"I can give you some medicine for the pain, but there's nothing else I can do," Ginde said.
"There's no cure?" Baba asked.
"Yes, there is a cure, but it is worse than the disease."
"What's the cure?" Baba asked.
"I can give you an injection which will relieve the pain in an instant, but I don't recommend it."
"As soon as Baba heard that, He wanted the injection given, saying that the pain was unbearable, but Ginde kept insisting that he couldn't recommend it. I remember Ginde said at one point, "If my own father were suffering the way you are, I would not recommend that he have the operation."
But Baba wouldn't be put off, so finally Ginde said, "Well, if you want it done, you will have to go the hospital."
"Hospital?" Baba made a frown to show that he didn't like this idea. "Why not do it here?"
"But Baba," Dr. Ginde said, "it is a delicate operation. It has to be done in a hospital."
"Do it here," Baba gestured.
"Baba, that's impossible. First of all, the room must be completely antiseptic and..."
Baba turned to Dr. Goher, "Can't you make the room antiseptic?"
"Yes, Baba. We can do that, and in the meantime Dr. Ginde can have some breakfast. By the time he's finished, we'll have everything ready here."
"No, no, it's not possible. It's a very delicate, intricate, and sensitive operation. You need a special screen to make the proper measurements." And Ginde explained that you had to insert a needle into the brain through the temple. You have to make the most exact measurements so you would know where to inject the needle and how deep to position it so that it would be situated at the very end of the trigeminal nerve. Then you released a drop of alcohol on the nerve end and it deadened the nerve so that there would be no more pain."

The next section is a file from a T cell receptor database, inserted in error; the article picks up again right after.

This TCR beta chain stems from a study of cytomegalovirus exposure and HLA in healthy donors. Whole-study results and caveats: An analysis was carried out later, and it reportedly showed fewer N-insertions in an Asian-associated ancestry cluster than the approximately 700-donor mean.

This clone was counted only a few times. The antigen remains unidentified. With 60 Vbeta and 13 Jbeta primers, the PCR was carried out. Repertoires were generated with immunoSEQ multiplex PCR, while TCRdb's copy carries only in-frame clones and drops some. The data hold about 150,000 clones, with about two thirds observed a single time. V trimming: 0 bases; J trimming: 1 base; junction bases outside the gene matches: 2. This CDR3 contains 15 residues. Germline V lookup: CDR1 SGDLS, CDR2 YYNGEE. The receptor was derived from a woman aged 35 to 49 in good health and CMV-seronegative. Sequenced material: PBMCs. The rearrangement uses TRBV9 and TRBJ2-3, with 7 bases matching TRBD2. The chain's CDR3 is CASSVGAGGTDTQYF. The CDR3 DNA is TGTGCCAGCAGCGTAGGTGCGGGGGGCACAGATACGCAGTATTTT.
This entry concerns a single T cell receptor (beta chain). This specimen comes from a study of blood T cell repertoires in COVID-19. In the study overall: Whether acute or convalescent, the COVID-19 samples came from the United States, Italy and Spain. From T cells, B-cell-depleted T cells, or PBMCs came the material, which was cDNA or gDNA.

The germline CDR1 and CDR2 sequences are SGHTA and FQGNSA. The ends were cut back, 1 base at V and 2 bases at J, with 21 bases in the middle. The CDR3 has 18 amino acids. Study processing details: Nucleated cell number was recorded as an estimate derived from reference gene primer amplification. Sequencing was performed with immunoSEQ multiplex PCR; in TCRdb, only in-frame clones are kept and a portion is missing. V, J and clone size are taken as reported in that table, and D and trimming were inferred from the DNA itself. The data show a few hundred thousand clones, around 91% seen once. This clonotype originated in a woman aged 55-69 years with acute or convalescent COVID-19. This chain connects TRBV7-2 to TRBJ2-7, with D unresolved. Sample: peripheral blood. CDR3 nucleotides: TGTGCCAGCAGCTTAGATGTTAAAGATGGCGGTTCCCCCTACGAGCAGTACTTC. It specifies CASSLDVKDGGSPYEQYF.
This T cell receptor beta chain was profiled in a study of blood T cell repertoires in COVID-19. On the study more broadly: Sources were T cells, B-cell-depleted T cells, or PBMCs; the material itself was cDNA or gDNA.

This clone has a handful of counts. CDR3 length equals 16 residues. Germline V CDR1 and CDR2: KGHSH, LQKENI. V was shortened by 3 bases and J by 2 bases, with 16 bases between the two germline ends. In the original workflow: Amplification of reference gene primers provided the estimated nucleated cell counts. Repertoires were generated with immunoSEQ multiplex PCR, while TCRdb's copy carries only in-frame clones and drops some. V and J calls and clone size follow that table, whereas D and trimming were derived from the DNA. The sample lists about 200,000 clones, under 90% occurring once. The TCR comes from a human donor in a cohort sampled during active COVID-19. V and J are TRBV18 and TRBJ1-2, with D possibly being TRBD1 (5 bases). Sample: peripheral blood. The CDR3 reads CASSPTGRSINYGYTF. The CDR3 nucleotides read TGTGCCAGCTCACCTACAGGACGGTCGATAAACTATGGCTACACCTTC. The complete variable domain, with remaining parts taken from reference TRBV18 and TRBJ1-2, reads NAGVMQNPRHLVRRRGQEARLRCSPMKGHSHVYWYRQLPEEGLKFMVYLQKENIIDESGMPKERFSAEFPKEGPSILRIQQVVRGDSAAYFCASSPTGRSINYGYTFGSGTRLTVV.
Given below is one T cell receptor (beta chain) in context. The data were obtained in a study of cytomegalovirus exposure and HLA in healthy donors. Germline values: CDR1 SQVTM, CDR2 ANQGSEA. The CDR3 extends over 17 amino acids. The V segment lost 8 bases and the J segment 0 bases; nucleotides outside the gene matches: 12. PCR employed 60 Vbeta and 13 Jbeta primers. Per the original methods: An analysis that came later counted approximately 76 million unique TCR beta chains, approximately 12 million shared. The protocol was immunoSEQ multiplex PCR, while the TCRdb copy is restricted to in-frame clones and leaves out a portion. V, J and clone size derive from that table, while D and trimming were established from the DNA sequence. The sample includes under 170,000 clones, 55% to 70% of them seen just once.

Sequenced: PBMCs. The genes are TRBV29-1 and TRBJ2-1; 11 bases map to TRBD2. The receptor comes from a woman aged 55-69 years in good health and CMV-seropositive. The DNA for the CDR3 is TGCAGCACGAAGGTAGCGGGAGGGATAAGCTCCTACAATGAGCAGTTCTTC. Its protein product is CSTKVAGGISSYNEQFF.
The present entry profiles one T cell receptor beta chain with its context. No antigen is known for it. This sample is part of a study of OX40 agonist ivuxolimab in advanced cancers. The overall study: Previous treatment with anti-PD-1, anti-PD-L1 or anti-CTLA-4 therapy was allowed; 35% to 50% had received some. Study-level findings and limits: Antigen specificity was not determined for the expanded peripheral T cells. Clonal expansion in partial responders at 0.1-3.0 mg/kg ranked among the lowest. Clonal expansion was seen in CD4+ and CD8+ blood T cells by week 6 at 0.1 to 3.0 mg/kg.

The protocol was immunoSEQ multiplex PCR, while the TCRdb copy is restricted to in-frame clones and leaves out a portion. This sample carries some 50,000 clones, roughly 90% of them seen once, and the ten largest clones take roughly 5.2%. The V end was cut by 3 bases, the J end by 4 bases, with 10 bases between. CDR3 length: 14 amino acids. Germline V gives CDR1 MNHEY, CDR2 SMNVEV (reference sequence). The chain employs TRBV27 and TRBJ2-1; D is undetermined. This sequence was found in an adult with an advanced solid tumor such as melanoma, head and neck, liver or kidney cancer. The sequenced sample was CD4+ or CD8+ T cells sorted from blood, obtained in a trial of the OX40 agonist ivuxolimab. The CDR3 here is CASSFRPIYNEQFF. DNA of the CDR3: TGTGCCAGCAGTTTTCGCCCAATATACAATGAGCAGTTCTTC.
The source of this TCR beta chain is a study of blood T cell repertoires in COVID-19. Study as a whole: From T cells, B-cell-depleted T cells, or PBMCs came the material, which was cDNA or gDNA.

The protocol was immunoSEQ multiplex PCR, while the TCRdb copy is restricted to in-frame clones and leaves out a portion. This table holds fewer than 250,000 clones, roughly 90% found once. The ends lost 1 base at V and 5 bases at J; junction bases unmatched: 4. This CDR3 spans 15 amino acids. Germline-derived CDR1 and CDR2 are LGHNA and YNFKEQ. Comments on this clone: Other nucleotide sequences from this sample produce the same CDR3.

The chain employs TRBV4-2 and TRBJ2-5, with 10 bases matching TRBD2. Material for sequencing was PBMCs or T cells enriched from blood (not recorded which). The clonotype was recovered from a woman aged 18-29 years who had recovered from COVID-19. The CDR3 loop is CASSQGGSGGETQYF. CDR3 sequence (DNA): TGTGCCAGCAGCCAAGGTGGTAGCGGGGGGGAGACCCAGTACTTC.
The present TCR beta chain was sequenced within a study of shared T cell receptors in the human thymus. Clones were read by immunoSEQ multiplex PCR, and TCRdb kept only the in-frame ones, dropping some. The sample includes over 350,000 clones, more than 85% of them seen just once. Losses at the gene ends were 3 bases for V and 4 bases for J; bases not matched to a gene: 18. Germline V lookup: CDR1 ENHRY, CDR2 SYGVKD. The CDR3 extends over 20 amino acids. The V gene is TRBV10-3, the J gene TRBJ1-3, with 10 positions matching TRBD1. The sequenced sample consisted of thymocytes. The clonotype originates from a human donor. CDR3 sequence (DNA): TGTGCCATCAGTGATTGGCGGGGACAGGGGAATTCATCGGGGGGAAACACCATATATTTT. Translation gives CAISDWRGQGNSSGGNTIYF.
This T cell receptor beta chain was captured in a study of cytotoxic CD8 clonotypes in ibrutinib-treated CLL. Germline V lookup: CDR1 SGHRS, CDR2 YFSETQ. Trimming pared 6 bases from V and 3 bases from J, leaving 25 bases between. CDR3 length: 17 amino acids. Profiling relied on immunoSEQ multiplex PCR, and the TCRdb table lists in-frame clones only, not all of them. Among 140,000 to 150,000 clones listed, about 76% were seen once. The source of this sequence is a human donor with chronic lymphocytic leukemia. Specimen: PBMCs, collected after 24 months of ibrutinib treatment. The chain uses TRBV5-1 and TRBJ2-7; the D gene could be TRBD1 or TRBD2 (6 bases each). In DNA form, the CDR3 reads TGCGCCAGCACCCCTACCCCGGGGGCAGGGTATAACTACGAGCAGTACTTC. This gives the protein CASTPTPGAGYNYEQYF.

"Do it," Baba gestured.
"But Baba, even if I could do it here, which I can't, I don't recommend it. The pain will stop but that whole side of your face will be permanently desensitized, numb. You won't be able to feel any normal sensations like heat or cold. Better to live with the pain, which is only periodic, than the loss of sensation, which will be permanent. You will have no feeling on that half of Your face" — I think it was the right side of Baba's face — "You won't feel Your tears, Your saliva will dribble, Your eye will droop. Better to live with the pain, which is intermittent. I will prescribe some medicine to make it more tolerable."
You see, already Dr. Ginde had developed some feeling for Baba. He didn't want to see Baba looking that way. That's why he had pleaded with Baba that even if it were his own father, he wouldn't want that.
THAT'S HOW IT WAS, pp. 44-45
1995 © Avatar Meher Baba Perpetual Public Charitable Trust